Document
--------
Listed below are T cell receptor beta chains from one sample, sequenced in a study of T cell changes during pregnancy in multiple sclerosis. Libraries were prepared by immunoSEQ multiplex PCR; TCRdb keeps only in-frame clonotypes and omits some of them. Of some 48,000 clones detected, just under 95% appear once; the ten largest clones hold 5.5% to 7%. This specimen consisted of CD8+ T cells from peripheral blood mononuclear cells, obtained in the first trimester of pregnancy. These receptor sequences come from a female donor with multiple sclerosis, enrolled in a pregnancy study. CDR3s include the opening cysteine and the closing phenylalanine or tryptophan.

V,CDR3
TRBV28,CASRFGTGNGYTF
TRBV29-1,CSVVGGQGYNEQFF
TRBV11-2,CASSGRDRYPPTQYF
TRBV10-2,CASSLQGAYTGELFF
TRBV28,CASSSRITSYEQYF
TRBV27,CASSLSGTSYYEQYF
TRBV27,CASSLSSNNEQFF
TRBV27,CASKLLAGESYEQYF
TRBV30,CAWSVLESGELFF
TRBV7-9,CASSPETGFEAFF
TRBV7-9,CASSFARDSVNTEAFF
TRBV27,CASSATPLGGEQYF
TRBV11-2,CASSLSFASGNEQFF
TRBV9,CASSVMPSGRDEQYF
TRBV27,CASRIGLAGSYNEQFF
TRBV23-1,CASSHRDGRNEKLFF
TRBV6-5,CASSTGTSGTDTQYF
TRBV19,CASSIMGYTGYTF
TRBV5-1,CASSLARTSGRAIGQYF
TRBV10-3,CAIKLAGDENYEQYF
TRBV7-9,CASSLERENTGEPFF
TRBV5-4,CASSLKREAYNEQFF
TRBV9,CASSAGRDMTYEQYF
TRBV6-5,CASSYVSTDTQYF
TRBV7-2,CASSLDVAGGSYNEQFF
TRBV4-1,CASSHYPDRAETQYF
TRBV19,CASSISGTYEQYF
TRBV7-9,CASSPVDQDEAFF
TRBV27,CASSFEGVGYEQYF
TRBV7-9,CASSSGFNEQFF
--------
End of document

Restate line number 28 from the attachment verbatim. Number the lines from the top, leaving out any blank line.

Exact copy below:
TRBV4-1,CASSHYPDRAETQYF